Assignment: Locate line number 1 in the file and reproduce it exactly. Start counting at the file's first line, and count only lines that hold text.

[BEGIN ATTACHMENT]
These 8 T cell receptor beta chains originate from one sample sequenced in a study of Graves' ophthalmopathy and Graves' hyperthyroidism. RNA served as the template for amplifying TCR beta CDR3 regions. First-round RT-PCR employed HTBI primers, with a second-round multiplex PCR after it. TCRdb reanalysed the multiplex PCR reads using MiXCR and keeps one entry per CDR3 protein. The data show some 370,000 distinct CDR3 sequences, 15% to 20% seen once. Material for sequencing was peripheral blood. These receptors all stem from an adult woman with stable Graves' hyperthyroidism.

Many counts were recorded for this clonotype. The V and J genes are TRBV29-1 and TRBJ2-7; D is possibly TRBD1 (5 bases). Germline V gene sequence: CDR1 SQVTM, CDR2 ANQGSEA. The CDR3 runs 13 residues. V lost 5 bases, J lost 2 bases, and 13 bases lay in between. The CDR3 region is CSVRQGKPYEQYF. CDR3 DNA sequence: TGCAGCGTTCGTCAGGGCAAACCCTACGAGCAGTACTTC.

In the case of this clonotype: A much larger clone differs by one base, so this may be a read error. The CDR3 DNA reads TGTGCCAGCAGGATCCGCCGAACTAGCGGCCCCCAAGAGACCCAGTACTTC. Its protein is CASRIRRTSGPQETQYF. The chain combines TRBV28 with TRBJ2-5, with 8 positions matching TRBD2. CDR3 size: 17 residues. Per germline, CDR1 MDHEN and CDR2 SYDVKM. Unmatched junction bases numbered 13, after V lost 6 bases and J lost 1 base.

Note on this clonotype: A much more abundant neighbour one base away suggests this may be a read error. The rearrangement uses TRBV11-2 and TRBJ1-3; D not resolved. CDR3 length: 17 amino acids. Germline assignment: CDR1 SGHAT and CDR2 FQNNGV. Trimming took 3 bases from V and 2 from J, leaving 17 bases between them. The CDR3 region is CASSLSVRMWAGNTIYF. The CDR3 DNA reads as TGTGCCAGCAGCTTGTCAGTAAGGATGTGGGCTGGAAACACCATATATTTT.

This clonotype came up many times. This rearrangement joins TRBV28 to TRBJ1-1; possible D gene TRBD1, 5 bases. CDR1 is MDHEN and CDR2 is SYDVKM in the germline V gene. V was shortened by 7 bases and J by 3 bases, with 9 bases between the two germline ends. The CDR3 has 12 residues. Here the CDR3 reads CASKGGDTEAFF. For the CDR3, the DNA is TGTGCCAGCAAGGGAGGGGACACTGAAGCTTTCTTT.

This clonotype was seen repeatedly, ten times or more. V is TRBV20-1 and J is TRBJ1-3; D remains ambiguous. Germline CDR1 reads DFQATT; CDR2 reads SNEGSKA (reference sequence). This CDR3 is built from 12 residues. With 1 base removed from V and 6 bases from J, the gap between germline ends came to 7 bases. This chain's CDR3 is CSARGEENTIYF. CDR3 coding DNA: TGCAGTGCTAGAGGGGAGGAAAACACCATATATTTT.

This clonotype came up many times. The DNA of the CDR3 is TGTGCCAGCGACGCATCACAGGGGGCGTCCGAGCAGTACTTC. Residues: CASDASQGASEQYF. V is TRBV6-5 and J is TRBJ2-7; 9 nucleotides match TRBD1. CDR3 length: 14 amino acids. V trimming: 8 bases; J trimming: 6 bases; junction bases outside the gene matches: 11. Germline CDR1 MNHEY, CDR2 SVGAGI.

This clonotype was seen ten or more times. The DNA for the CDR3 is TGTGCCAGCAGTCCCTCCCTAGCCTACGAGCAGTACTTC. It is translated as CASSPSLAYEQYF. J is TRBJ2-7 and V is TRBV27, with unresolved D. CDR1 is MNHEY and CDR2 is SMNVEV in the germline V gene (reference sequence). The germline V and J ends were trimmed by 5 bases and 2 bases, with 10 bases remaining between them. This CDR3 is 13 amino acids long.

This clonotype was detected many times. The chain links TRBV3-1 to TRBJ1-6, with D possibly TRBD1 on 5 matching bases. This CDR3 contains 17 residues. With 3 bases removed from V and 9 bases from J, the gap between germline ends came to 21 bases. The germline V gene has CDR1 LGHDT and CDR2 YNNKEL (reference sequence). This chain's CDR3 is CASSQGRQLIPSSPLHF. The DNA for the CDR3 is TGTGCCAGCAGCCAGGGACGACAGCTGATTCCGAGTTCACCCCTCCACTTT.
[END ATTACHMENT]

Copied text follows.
These 8 T cell receptor beta chains originate from one sample sequenced in a study of Graves' ophthalmopathy and Graves' hyperthyroidism. RNA served as the template for amplifying TCR beta CDR3 regions. First-round RT-PCR employed HTBI primers, with a second-round multiplex PCR after it. TCRdb reanalysed the multiplex PCR reads using MiXCR and keeps one entry per CDR3 protein. The data show some 370,000 distinct CDR3 sequences, 15% to 20% seen once. Material for sequencing was peripheral blood. These receptors all stem from an adult woman with stable Graves' hyperthyroidism.